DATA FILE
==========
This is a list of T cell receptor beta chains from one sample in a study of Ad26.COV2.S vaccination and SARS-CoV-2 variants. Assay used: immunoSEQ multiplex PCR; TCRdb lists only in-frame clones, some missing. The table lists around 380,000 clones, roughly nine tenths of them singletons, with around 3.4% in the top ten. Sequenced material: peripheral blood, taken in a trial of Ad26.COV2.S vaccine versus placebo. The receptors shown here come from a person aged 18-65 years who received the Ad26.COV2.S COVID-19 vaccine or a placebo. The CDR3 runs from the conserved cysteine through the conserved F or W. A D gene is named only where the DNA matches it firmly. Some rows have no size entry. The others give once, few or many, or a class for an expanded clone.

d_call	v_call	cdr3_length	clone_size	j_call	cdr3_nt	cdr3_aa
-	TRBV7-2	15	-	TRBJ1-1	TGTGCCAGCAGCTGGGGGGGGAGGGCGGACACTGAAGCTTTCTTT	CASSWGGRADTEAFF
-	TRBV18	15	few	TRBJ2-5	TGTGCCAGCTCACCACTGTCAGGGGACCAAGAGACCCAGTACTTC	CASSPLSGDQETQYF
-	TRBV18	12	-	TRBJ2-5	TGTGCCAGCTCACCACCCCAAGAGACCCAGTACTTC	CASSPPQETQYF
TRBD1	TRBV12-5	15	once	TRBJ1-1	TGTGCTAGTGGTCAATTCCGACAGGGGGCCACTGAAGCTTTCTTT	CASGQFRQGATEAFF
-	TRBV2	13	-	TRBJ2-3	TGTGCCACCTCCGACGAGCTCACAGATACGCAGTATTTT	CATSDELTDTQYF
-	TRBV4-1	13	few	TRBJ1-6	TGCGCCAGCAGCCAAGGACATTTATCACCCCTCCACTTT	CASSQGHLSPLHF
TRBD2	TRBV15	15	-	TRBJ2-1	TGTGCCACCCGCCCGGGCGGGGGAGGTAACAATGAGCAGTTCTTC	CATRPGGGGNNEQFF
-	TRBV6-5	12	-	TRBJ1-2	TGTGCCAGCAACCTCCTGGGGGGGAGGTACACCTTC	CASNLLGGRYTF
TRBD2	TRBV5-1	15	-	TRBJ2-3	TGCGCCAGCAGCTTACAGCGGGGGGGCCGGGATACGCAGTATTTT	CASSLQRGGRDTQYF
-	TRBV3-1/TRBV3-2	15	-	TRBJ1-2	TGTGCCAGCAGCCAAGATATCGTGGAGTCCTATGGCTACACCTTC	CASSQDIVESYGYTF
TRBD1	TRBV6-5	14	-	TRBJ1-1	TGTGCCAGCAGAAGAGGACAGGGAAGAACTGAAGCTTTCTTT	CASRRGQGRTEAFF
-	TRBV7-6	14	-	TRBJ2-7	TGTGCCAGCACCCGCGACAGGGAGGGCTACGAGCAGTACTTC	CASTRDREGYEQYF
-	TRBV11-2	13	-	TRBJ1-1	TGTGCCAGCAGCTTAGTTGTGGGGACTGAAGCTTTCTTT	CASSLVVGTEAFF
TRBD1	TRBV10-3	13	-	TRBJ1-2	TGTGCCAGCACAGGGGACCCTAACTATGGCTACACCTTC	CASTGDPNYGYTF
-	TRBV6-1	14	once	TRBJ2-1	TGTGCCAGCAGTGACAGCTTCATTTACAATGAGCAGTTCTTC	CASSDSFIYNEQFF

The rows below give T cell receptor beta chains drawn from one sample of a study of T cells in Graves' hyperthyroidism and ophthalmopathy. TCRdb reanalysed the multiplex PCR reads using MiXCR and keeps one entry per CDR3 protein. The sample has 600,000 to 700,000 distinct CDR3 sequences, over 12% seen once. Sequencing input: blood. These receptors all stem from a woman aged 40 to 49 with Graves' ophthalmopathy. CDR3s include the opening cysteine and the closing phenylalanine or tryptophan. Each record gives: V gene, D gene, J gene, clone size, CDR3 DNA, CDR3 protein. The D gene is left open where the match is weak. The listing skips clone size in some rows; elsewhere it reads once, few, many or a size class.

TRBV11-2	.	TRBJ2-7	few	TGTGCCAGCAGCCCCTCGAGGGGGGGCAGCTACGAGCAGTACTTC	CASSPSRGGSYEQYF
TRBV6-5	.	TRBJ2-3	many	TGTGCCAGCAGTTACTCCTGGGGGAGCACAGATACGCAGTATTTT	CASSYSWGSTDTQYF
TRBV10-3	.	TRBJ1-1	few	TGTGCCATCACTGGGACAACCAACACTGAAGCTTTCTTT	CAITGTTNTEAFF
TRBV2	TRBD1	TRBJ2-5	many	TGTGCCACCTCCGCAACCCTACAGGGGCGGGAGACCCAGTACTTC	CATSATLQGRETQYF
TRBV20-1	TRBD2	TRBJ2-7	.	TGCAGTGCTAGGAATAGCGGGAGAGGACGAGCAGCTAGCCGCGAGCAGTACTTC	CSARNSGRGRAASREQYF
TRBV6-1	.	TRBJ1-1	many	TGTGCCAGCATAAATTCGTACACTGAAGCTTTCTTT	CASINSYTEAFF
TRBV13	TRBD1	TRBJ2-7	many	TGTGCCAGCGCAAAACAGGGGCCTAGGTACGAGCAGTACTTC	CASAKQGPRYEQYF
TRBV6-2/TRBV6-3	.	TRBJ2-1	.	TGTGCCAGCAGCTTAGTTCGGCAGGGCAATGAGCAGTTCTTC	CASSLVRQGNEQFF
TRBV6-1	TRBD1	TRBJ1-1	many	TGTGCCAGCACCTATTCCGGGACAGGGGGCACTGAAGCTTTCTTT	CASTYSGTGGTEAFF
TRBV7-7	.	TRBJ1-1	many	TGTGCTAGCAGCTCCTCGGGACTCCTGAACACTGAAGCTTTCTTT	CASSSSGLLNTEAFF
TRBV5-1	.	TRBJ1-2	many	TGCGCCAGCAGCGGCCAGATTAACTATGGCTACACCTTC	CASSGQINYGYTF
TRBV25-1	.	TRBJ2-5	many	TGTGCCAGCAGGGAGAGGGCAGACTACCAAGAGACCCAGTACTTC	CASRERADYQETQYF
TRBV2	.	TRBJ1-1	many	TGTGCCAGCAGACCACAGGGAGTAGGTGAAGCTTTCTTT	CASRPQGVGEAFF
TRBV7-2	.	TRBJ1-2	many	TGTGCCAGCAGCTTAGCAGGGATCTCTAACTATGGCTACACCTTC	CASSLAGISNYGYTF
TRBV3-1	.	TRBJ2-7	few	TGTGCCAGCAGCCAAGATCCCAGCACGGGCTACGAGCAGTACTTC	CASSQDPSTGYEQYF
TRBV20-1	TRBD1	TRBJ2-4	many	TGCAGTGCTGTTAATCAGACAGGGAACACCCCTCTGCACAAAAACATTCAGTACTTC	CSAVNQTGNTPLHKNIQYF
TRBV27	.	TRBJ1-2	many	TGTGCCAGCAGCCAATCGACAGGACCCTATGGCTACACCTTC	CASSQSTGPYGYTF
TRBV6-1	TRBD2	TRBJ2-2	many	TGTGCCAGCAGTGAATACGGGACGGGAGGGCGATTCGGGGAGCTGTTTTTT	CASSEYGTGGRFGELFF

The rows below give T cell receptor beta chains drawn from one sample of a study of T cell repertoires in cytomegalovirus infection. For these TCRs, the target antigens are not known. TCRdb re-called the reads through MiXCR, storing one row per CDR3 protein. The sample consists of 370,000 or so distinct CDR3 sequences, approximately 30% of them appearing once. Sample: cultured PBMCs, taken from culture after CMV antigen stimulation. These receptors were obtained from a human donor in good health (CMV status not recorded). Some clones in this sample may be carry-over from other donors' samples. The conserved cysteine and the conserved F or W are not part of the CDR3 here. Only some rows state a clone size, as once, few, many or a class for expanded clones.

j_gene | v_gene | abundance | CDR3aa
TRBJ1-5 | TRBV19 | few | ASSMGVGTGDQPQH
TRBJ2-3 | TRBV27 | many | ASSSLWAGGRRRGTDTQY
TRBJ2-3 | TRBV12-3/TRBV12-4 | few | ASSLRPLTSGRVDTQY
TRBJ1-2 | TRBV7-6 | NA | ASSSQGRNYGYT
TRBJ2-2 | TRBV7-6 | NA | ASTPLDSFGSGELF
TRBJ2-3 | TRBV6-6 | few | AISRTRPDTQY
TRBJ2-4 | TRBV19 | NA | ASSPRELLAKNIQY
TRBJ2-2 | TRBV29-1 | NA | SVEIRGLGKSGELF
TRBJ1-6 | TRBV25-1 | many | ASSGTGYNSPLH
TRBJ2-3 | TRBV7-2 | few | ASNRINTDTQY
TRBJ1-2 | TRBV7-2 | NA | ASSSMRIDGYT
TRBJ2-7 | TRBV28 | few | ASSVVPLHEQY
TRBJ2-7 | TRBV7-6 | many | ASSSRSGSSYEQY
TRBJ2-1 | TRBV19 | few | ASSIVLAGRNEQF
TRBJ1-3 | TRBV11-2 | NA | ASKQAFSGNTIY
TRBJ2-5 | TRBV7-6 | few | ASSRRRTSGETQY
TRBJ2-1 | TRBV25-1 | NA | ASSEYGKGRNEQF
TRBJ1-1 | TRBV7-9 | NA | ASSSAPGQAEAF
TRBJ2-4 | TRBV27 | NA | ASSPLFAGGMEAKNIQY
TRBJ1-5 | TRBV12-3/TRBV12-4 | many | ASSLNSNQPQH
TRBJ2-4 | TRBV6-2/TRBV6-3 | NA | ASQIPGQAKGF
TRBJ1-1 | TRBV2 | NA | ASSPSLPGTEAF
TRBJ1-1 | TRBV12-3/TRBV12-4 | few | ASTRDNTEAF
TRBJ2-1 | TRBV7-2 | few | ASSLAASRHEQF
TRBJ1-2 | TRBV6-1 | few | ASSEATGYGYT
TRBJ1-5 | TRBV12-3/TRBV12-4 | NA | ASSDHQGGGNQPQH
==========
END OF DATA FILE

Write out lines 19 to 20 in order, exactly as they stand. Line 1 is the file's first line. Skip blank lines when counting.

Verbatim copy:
TRBV11-2	.	TRBJ2-7	few	TGTGCCAGCAGCCCCTCGAGGGGGGGCAGCTACGAGCAGTACTTC	CASSPSRGGSYEQYF
TRBV6-5	.	TRBJ2-3	many	TGTGCCAGCAGTTACTCCTGGGGGAGCACAGATACGCAGTATTTT	CASSYSWGSTDTQYF